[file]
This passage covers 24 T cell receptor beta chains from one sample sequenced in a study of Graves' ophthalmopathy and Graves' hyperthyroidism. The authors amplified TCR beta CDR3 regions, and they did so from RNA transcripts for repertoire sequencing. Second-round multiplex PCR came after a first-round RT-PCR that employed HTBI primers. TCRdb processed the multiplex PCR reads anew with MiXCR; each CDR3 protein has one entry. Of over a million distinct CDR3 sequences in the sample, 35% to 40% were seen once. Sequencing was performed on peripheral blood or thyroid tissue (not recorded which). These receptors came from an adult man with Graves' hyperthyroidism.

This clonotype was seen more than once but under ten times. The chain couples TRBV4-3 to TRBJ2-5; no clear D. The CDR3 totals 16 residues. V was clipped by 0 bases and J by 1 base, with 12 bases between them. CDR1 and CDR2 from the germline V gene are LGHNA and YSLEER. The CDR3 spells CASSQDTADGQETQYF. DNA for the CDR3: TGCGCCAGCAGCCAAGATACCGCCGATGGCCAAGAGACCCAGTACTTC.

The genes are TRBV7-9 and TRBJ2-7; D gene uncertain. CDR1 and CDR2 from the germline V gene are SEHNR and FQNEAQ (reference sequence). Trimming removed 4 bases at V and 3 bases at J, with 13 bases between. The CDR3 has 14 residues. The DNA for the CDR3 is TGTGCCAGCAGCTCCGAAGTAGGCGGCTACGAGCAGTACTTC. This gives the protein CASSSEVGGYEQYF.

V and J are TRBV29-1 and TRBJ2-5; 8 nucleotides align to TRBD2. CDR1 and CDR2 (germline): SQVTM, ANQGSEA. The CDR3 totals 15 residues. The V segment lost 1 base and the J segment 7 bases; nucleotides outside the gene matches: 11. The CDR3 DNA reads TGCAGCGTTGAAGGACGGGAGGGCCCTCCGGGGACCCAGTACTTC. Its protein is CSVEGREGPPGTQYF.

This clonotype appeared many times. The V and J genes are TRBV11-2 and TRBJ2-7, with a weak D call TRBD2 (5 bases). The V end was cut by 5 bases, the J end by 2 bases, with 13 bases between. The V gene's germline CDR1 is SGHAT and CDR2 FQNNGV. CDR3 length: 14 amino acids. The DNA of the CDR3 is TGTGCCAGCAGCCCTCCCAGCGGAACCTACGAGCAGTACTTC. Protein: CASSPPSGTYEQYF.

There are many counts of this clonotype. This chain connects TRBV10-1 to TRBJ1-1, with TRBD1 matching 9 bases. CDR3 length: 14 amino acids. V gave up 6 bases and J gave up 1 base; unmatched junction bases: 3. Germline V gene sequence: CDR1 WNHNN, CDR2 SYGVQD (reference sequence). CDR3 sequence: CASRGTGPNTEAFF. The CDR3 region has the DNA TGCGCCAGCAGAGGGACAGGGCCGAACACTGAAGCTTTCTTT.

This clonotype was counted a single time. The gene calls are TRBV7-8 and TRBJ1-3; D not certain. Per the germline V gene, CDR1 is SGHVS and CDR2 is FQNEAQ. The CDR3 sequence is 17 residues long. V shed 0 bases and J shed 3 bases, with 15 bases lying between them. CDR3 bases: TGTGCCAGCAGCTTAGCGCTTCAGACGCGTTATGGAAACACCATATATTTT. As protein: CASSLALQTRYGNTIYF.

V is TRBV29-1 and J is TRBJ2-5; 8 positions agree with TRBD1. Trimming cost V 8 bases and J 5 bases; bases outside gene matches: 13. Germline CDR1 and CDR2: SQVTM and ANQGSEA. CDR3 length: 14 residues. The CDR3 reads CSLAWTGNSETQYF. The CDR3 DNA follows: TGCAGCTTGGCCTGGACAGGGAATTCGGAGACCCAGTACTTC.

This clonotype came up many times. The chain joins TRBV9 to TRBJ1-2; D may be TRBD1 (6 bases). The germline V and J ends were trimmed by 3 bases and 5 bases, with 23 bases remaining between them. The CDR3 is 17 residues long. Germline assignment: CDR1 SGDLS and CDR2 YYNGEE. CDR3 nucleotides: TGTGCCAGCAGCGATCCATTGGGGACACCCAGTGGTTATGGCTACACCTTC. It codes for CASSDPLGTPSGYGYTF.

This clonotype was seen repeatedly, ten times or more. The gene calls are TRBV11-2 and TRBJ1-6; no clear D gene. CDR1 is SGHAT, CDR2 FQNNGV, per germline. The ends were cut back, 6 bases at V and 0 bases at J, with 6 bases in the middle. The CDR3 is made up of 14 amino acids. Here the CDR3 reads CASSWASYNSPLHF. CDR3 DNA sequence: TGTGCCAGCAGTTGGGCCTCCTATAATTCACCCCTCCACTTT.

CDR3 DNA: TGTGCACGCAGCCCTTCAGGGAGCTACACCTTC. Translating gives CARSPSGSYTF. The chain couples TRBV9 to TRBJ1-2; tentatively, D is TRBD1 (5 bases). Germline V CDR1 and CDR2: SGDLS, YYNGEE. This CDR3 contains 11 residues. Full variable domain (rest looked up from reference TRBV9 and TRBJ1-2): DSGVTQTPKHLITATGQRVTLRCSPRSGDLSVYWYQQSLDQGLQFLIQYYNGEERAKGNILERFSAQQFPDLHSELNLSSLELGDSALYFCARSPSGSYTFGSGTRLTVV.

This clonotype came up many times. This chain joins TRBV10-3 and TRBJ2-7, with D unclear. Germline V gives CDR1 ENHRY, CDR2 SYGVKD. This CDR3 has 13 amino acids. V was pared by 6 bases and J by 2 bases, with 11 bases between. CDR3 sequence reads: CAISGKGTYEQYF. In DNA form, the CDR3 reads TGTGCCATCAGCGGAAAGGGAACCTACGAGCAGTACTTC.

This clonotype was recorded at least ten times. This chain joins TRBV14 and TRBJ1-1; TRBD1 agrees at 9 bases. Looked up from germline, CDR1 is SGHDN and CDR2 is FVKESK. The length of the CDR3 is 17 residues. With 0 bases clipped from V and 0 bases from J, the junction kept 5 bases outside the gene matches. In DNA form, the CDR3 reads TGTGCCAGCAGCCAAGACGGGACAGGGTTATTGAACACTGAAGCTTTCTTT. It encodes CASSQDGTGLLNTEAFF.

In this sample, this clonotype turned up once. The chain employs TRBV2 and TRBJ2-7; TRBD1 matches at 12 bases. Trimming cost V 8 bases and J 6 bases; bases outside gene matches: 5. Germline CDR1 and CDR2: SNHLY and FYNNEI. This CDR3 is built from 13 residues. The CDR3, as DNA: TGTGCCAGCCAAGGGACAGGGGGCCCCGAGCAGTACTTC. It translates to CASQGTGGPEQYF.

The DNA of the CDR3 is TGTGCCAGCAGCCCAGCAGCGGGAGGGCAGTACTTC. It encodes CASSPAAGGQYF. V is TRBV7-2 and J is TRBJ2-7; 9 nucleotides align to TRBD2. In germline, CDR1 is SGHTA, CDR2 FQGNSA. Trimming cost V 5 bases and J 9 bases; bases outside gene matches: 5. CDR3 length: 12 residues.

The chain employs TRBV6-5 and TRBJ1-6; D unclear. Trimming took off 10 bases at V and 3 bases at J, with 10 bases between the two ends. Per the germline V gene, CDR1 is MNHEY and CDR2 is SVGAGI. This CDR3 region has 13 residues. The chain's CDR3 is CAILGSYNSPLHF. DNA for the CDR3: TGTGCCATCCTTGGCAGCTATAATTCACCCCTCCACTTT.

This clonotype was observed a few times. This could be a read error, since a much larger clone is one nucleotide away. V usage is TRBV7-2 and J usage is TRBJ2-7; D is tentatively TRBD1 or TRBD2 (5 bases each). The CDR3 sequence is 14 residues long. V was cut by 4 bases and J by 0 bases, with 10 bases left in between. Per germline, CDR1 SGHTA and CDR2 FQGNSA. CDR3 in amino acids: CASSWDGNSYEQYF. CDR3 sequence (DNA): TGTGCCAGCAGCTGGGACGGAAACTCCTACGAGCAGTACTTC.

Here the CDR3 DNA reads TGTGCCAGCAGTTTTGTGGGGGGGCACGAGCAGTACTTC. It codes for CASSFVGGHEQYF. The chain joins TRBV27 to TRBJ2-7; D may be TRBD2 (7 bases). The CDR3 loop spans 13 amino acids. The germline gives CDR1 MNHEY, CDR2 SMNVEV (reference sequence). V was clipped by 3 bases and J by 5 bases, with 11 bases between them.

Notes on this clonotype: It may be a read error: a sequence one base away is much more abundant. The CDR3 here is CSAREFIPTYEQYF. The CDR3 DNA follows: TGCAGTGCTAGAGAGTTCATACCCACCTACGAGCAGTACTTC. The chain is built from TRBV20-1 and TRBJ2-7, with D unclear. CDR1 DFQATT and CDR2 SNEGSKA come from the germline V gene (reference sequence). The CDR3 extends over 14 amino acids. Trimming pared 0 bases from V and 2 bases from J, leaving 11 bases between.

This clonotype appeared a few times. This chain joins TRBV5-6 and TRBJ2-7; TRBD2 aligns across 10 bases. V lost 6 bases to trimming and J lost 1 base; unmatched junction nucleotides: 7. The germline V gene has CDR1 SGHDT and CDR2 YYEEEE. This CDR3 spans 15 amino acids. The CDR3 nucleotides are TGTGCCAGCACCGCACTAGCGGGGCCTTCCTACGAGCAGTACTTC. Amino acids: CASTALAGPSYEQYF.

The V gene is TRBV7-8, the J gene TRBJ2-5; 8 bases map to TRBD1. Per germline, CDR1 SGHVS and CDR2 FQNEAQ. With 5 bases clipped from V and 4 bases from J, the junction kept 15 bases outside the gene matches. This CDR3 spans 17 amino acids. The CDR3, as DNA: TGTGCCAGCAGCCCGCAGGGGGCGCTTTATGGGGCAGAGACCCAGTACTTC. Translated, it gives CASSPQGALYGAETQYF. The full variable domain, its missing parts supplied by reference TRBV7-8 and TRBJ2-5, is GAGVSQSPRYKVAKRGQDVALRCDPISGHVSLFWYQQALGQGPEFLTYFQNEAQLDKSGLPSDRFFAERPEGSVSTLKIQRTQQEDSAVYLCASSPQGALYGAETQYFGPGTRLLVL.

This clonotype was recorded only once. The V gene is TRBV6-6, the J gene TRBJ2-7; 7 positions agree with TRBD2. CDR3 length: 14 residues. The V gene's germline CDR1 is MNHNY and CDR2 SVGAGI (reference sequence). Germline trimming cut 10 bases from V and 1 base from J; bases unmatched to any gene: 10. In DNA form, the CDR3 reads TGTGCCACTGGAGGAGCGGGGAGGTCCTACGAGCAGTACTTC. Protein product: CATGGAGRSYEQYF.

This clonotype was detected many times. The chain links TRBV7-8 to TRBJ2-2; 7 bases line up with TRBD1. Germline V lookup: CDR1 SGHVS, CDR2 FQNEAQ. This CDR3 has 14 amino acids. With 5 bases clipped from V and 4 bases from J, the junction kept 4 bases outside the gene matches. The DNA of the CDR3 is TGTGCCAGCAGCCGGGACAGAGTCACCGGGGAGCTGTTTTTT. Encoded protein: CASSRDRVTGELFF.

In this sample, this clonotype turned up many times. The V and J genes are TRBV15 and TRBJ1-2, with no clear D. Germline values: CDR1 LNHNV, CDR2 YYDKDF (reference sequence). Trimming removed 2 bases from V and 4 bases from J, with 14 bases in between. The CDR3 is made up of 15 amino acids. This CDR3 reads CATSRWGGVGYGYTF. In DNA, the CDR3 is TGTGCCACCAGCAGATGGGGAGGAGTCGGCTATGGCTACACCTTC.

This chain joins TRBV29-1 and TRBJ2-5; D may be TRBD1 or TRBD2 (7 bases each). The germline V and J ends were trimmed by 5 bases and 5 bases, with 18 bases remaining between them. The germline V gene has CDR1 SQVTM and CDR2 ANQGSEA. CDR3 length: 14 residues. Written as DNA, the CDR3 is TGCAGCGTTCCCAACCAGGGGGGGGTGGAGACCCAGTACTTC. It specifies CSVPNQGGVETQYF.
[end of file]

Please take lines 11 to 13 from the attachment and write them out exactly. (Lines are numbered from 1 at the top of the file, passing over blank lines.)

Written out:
CDR3 DNA: TGTGCACGCAGCCCTTCAGGGAGCTACACCTTC. Translating gives CARSPSGSYTF. The chain couples TRBV9 to TRBJ1-2; tentatively, D is TRBD1 (5 bases). Germline V CDR1 and CDR2: SGDLS, YYNGEE. This CDR3 contains 11 residues. Full variable domain (rest looked up from reference TRBV9 and TRBJ1-2): DSGVTQTPKHLITATGQRVTLRCSPRSGDLSVYWYQQSLDQGLQFLIQYYNGEERAKGNILERFSAQQFPDLHSELNLSSLELGDSALYFCARSPSGSYTFGSGTRLTVV.

This clonotype came up many times. This chain joins TRBV10-3 and TRBJ2-7, with D unclear. Germline V gives CDR1 ENHRY, CDR2 SYGVKD. This CDR3 has 13 amino acids. V was pared by 6 bases and J by 2 bases, with 11 bases between. CDR3 sequence reads: CAISGKGTYEQYF. In DNA form, the CDR3 reads TGTGCCATCAGCGGAAAGGGAACCTACGAGCAGTACTTC.

This clonotype was recorded at least ten times. This chain joins TRBV14 and TRBJ1-1; TRBD1 agrees at 9 bases. Looked up from germline, CDR1 is SGHDN and CDR2 is FVKESK. The length of the CDR3 is 17 residues. With 0 bases clipped from V and 0 bases from J, the junction kept 5 bases outside the gene matches. In DNA form, the CDR3 reads TGTGCCAGCAGCCAAGACGGGACAGGGTTATTGAACACTGAAGCTTTCTTT. It encodes CASSQDGTGLLNTEAFF.